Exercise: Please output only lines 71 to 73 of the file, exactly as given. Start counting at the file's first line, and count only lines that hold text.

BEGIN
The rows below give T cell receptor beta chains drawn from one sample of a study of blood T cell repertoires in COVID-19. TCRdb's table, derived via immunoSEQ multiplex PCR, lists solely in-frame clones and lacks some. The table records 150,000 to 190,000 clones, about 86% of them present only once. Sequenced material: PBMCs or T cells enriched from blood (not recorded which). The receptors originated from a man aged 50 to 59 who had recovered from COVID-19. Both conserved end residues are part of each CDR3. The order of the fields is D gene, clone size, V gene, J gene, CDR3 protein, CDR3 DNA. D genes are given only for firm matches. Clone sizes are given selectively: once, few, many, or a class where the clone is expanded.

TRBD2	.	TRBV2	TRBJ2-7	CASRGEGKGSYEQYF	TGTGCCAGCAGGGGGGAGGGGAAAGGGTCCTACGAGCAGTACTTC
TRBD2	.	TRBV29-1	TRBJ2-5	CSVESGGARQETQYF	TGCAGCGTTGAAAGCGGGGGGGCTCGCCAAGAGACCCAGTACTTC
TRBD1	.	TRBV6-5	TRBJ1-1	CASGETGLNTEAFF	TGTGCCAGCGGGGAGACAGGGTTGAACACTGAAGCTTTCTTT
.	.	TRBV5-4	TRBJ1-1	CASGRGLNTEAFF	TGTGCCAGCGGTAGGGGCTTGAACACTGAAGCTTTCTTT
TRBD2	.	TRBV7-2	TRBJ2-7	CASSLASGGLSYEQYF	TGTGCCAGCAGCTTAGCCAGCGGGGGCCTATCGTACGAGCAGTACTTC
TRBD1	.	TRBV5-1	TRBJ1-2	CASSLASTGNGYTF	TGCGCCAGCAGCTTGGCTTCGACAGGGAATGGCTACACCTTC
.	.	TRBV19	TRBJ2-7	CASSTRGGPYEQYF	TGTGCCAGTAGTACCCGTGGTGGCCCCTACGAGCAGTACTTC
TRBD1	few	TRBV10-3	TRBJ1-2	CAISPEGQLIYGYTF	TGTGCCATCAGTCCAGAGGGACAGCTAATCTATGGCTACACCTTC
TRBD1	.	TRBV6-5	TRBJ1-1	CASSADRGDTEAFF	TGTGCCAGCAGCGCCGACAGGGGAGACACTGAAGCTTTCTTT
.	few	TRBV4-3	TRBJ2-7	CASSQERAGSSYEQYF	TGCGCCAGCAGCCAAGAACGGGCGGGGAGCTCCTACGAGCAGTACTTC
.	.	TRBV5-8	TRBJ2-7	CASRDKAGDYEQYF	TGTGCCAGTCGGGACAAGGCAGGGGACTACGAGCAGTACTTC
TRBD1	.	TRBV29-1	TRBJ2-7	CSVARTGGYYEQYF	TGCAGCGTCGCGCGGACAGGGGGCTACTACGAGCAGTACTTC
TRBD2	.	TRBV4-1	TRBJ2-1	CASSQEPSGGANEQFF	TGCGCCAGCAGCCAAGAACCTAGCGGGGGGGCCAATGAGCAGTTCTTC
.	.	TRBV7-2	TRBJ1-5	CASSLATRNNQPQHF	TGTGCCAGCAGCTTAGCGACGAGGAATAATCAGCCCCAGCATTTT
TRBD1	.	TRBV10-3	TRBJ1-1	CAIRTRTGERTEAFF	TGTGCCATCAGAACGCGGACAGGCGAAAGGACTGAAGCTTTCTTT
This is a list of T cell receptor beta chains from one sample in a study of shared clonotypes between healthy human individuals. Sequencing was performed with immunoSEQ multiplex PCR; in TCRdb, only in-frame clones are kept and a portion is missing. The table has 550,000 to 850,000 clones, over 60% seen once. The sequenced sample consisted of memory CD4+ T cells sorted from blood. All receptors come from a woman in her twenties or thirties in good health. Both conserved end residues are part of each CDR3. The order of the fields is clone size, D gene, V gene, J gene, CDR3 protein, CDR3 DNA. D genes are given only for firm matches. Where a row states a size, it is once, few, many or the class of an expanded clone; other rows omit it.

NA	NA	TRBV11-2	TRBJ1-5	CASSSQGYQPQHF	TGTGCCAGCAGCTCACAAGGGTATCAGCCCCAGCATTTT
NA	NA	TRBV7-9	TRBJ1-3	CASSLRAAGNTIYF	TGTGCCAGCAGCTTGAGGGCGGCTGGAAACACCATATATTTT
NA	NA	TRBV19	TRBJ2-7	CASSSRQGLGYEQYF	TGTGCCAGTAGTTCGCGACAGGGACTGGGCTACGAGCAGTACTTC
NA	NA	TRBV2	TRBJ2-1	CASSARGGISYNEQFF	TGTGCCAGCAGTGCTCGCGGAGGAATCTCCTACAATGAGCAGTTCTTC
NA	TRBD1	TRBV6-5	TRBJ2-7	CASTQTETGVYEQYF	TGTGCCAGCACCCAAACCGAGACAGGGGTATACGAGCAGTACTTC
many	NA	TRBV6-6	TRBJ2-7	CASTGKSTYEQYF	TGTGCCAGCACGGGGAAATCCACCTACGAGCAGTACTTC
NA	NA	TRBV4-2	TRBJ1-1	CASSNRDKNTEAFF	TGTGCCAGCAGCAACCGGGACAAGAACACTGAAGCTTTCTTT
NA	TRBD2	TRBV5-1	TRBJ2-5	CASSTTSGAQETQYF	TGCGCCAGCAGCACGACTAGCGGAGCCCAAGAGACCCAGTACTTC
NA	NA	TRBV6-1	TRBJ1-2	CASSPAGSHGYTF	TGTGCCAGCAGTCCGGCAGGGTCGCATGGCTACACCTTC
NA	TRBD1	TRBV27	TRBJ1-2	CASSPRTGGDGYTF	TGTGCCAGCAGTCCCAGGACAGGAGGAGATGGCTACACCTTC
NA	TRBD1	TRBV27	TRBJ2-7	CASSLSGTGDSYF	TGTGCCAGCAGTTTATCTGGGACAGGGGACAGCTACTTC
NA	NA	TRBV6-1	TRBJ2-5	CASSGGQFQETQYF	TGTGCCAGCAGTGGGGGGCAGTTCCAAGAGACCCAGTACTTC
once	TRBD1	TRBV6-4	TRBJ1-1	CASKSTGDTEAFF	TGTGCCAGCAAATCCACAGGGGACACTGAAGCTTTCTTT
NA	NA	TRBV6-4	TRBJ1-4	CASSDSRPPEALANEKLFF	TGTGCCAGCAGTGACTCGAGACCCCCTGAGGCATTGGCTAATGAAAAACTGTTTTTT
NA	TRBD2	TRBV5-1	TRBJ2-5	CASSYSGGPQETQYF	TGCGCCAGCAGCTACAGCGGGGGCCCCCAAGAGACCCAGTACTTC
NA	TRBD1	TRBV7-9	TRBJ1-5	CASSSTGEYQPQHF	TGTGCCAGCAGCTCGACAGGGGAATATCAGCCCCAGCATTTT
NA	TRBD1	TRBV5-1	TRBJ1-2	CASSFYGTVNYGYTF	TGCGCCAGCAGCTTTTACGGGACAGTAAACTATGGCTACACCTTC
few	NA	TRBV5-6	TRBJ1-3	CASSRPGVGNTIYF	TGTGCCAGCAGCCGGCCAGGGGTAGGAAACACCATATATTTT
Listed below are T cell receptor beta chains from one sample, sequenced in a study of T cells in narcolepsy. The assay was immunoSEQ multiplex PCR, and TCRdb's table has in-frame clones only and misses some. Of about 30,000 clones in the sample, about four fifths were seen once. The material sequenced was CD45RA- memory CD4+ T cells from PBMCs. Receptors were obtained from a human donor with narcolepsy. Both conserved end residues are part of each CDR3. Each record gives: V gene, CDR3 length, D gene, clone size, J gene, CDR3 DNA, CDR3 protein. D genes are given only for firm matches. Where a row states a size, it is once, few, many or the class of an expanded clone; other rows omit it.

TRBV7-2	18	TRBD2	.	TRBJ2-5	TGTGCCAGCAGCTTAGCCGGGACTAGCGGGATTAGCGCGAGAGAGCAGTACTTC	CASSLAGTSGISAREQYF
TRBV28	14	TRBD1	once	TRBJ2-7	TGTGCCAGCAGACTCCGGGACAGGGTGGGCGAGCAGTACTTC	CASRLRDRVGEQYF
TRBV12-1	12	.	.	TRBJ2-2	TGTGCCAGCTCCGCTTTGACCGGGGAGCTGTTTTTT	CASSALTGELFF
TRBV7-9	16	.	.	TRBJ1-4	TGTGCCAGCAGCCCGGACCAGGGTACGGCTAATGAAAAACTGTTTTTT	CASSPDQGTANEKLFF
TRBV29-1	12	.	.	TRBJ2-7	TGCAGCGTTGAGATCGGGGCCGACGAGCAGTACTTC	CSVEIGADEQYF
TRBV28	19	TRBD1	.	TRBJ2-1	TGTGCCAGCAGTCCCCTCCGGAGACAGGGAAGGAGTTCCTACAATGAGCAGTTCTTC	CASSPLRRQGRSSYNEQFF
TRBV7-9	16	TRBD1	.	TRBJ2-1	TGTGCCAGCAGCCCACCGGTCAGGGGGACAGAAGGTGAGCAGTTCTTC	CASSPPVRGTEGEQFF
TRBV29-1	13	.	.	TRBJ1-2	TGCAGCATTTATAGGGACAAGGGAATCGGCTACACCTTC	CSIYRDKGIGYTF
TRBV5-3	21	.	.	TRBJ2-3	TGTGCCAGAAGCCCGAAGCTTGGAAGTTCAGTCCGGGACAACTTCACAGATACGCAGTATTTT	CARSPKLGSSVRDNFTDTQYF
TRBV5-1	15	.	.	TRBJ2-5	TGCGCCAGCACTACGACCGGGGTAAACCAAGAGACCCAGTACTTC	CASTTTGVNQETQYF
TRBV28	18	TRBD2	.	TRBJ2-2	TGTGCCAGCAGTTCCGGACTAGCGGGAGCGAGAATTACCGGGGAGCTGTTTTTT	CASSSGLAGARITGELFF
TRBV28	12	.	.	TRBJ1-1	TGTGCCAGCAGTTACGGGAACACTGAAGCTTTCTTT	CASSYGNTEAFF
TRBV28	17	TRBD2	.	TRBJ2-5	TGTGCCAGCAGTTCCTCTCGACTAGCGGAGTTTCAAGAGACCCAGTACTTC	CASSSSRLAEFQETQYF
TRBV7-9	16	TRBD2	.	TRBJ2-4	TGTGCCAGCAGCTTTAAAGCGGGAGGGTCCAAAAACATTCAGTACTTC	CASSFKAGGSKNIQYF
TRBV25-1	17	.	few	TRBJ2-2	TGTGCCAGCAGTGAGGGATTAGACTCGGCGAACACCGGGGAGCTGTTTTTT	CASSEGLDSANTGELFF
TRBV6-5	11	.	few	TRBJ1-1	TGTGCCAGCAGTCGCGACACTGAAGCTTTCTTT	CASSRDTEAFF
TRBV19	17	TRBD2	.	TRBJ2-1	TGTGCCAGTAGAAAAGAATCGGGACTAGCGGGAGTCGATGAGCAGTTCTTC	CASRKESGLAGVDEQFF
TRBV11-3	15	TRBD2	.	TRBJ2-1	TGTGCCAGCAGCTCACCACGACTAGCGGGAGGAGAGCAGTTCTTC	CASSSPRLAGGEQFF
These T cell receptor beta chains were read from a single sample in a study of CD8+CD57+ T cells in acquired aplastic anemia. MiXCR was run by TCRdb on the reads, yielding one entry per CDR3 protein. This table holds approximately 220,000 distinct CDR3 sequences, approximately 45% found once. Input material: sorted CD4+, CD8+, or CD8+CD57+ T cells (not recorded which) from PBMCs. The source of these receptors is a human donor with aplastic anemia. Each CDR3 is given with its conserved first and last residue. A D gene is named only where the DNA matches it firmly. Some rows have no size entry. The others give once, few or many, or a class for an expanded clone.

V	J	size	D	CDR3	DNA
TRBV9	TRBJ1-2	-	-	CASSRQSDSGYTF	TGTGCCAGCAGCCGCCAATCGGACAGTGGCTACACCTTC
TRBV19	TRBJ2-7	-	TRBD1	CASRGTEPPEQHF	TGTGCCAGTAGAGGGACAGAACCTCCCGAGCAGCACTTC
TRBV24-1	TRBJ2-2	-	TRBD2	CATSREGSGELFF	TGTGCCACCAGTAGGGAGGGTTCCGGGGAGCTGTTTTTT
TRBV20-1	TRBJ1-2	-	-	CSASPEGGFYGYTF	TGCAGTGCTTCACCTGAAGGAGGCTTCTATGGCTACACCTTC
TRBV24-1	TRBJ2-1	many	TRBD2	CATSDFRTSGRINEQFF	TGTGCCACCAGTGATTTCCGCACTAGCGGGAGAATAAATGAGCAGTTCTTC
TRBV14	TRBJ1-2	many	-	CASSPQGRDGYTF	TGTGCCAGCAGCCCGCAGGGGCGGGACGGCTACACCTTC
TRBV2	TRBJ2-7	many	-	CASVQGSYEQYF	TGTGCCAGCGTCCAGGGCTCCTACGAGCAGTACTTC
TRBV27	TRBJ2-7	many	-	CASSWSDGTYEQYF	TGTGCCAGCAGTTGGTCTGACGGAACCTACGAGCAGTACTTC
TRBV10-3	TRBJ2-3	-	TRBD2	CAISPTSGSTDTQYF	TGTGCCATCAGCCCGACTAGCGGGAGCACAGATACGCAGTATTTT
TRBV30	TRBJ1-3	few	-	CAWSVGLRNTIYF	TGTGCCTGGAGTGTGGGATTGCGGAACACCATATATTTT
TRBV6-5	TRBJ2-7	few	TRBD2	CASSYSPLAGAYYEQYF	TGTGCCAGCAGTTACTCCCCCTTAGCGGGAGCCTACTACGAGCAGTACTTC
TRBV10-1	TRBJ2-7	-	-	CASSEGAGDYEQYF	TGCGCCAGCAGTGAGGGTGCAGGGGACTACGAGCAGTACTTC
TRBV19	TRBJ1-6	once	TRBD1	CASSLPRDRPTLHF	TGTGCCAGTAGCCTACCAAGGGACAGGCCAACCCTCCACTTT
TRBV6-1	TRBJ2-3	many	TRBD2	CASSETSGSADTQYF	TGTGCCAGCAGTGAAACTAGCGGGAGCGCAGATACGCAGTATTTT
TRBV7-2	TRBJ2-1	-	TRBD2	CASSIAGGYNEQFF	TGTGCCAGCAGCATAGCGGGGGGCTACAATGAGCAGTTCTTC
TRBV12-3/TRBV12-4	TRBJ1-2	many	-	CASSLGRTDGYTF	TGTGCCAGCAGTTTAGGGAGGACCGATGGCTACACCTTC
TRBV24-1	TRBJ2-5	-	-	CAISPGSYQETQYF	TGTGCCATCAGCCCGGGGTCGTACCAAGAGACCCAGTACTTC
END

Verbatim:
TRBV7-2	TRBJ2-1	-	TRBD2	CASSIAGGYNEQFF	TGTGCCAGCAGCATAGCGGGGGGCTACAATGAGCAGTTCTTC
TRBV12-3/TRBV12-4	TRBJ1-2	many	-	CASSLGRTDGYTF	TGTGCCAGCAGTTTAGGGAGGACCGATGGCTACACCTTC
TRBV24-1	TRBJ2-5	-	-	CAISPGSYQETQYF	TGTGCCATCAGCCCGGGGTCGTACCAAGAGACCCAGTACTTC